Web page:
As in other countries in the Americas, the healthcare situation is complicated by language. In Peru health professionals very rarely speak the languages of the indigenous communities they serve. Therefore, it is often impossible to explain the prescribed treatment or to obtain informed consent. This in turn promotes more anxiety and mistrust, which influences the choice of many indigenous women to use traditional medicine and give birth at home. This indigenous cultural preference can produce added bureaucratic challenges. Some health centre personnel refuse to provide live-birth verification to indigenous babies born at home or whose parents have not been able to pay a punitive fine for not submitting to official prenatal control. Without this document, the child cannot receive the official birth certificate, which is needed to obtain national identity documents.
Another ongoing issue in Peru is the reluctance of the government to grant communal land titles. There is currently no official government agency that is responsible for land titling. Only 19 indigenous land titles were granted between 2006 and 2010. As of 2016, there were 666 indigenous communities in the Amazon who still have titles pending.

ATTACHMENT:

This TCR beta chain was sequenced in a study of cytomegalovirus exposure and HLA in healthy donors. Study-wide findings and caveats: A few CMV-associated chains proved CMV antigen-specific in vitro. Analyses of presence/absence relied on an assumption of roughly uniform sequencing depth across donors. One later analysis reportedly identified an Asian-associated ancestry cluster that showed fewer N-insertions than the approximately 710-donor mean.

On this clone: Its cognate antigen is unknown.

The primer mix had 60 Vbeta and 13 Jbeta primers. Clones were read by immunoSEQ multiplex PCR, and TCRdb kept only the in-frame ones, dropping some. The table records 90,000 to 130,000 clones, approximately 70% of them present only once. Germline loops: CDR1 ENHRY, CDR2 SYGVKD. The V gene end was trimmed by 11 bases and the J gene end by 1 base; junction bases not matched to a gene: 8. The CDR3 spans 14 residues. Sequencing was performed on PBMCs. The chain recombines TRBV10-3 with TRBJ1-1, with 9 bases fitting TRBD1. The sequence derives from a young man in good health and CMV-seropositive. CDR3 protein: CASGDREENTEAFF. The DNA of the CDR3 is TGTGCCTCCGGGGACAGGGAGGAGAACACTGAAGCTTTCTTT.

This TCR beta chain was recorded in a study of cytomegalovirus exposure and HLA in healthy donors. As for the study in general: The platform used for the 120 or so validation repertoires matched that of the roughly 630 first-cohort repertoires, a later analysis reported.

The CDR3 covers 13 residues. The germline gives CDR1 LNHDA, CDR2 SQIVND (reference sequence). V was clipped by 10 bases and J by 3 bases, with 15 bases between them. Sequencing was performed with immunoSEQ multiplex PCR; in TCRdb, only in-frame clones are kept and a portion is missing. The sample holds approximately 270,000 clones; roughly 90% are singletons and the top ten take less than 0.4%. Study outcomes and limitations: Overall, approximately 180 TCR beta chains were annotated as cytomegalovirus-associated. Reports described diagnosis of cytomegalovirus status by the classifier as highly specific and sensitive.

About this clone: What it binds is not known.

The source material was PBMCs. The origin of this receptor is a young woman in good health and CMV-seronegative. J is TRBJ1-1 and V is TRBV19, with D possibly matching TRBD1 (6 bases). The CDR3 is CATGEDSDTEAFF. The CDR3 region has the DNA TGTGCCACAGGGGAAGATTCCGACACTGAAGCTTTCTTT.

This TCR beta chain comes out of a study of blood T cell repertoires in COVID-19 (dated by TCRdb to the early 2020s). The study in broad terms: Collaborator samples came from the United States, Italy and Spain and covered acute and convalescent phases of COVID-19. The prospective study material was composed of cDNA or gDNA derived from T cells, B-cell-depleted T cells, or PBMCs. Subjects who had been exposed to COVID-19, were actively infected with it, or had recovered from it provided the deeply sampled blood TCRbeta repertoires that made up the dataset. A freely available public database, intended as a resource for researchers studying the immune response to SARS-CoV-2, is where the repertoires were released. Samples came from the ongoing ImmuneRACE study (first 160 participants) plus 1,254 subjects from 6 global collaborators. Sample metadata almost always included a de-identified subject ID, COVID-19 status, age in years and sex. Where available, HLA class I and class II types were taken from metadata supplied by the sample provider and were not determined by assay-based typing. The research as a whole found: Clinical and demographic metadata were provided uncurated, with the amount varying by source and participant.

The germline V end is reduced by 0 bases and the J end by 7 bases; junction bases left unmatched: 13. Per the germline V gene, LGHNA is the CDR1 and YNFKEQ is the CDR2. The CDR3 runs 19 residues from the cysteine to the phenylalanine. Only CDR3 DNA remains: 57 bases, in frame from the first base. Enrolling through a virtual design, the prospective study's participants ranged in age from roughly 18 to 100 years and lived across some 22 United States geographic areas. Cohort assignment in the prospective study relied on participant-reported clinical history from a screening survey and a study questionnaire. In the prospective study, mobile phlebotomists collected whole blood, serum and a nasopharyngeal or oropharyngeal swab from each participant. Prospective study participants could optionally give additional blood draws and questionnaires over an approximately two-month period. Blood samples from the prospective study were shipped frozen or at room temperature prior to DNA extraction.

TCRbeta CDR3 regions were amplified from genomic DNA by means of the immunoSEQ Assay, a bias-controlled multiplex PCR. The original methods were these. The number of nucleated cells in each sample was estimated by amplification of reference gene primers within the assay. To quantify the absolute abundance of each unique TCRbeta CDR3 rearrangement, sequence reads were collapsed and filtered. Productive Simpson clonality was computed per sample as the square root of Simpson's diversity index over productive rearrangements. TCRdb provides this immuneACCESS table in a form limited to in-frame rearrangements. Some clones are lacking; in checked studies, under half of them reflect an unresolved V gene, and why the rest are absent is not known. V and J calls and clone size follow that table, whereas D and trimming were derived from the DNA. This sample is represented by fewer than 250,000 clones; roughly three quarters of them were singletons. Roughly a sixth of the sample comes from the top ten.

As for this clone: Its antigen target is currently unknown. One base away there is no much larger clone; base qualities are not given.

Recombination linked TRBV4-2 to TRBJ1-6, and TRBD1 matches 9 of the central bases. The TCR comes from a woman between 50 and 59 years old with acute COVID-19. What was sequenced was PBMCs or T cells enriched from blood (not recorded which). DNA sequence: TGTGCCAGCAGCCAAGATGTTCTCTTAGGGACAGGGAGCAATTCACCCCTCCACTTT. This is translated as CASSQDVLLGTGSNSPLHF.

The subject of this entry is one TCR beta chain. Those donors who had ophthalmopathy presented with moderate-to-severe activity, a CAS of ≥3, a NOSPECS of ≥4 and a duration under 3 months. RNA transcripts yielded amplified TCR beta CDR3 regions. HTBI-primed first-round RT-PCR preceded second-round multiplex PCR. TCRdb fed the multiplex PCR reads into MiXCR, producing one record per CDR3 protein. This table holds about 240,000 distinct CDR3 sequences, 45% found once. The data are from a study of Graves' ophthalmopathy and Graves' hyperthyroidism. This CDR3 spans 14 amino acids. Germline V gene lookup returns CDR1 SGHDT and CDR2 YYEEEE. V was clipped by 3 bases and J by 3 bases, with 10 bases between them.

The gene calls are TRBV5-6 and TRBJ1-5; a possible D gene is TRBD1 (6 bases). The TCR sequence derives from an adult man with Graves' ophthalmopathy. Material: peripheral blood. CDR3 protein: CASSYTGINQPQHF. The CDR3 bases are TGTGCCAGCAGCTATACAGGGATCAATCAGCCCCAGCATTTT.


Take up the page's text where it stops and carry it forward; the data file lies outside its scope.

Peru is located on the Pacific coast of South America. It borders Ecuador and Colombia to the north, Brazil and Bolivia to the east and Chile to the south. Geographically, it has three distinct regions: a narrow coastal strip, the wide Andean mountain range and the Amazon rainforest. The coastal strip is mainly desert. The Andean region has wet and dry seasons, although the eastern Andes generally receive much more rainfall than the western slopes. Peru is divided up into 25 departments: in five of these (in the Andes) – Apurímac, Ayacucho, Cusco, Huancavelica and Puno – indigenous Peruvians constitute a numerical majority.
There is evidence of advanced cultures existing in present-day Peru as early as 1000 BCE, however the region containing Peru was not unified until 1400 ACE when the Inca conquered much of the territory that now makes up Peru, Bolivia, northern Argentina, central Chile and Ecuador.